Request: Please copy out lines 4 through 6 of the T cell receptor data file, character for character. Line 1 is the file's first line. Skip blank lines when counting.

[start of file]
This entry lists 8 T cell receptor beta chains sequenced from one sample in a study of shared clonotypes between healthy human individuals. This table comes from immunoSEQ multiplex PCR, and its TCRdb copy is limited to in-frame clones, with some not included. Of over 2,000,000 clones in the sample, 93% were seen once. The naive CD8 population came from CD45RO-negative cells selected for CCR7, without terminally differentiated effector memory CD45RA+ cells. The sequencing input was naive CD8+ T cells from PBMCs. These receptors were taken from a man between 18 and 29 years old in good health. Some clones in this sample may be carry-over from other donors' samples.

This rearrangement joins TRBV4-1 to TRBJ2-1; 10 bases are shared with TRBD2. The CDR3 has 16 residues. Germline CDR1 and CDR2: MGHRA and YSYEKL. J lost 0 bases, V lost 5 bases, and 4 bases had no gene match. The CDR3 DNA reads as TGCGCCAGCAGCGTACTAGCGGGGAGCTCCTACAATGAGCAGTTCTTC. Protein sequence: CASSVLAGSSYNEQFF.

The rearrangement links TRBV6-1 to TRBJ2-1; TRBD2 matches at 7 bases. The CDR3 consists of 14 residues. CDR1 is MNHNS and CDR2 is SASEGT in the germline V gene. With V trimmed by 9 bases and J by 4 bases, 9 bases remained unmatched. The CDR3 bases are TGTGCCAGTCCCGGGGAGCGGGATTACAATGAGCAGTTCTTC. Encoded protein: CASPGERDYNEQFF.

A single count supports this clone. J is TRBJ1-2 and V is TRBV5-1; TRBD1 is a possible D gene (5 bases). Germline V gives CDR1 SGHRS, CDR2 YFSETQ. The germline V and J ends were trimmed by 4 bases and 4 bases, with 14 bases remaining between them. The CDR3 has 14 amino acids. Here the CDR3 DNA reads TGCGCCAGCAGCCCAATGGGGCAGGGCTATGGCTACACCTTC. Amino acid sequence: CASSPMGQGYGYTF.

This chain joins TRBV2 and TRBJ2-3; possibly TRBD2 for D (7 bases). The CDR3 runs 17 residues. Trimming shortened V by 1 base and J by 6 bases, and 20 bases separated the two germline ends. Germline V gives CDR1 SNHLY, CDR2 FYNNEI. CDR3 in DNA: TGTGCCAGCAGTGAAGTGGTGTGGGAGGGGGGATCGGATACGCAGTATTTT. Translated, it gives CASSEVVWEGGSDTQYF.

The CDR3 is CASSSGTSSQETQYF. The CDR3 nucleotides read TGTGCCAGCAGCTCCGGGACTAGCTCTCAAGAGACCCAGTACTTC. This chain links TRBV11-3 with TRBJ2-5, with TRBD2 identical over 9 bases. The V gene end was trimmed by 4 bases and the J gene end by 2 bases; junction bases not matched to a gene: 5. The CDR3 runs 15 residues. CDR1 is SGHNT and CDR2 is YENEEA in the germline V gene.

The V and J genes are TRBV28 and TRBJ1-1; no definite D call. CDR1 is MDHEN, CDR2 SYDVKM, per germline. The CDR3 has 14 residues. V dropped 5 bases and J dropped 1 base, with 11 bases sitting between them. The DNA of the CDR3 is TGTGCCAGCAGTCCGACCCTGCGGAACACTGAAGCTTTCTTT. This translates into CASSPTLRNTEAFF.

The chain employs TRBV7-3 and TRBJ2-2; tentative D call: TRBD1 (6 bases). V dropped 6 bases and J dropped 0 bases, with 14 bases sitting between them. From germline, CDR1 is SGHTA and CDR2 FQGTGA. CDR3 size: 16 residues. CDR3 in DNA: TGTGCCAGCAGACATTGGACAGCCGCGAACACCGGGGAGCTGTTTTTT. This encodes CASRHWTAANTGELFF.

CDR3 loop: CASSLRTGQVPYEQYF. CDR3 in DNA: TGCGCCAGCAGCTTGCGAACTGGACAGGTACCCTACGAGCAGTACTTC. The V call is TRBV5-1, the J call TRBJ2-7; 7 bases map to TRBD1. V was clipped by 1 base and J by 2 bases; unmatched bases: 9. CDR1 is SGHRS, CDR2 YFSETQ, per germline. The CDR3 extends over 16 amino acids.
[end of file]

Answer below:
A single count supports this clone. J is TRBJ1-2 and V is TRBV5-1; TRBD1 is a possible D gene (5 bases). Germline V gives CDR1 SGHRS, CDR2 YFSETQ. The germline V and J ends were trimmed by 4 bases and 4 bases, with 14 bases remaining between them. The CDR3 has 14 amino acids. Here the CDR3 DNA reads TGCGCCAGCAGCCCAATGGGGCAGGGCTATGGCTACACCTTC. Amino acid sequence: CASSPMGQGYGYTF.

This chain joins TRBV2 and TRBJ2-3; possibly TRBD2 for D (7 bases). The CDR3 runs 17 residues. Trimming shortened V by 1 base and J by 6 bases, and 20 bases separated the two germline ends. Germline V gives CDR1 SNHLY, CDR2 FYNNEI. CDR3 in DNA: TGTGCCAGCAGTGAAGTGGTGTGGGAGGGGGGATCGGATACGCAGTATTTT. Translated, it gives CASSEVVWEGGSDTQYF.

The CDR3 is CASSSGTSSQETQYF. The CDR3 nucleotides read TGTGCCAGCAGCTCCGGGACTAGCTCTCAAGAGACCCAGTACTTC. This chain links TRBV11-3 with TRBJ2-5, with TRBD2 identical over 9 bases. The V gene end was trimmed by 4 bases and the J gene end by 2 bases; junction bases not matched to a gene: 5. The CDR3 runs 15 residues. CDR1 is SGHNT and CDR2 is YENEEA in the germline V gene.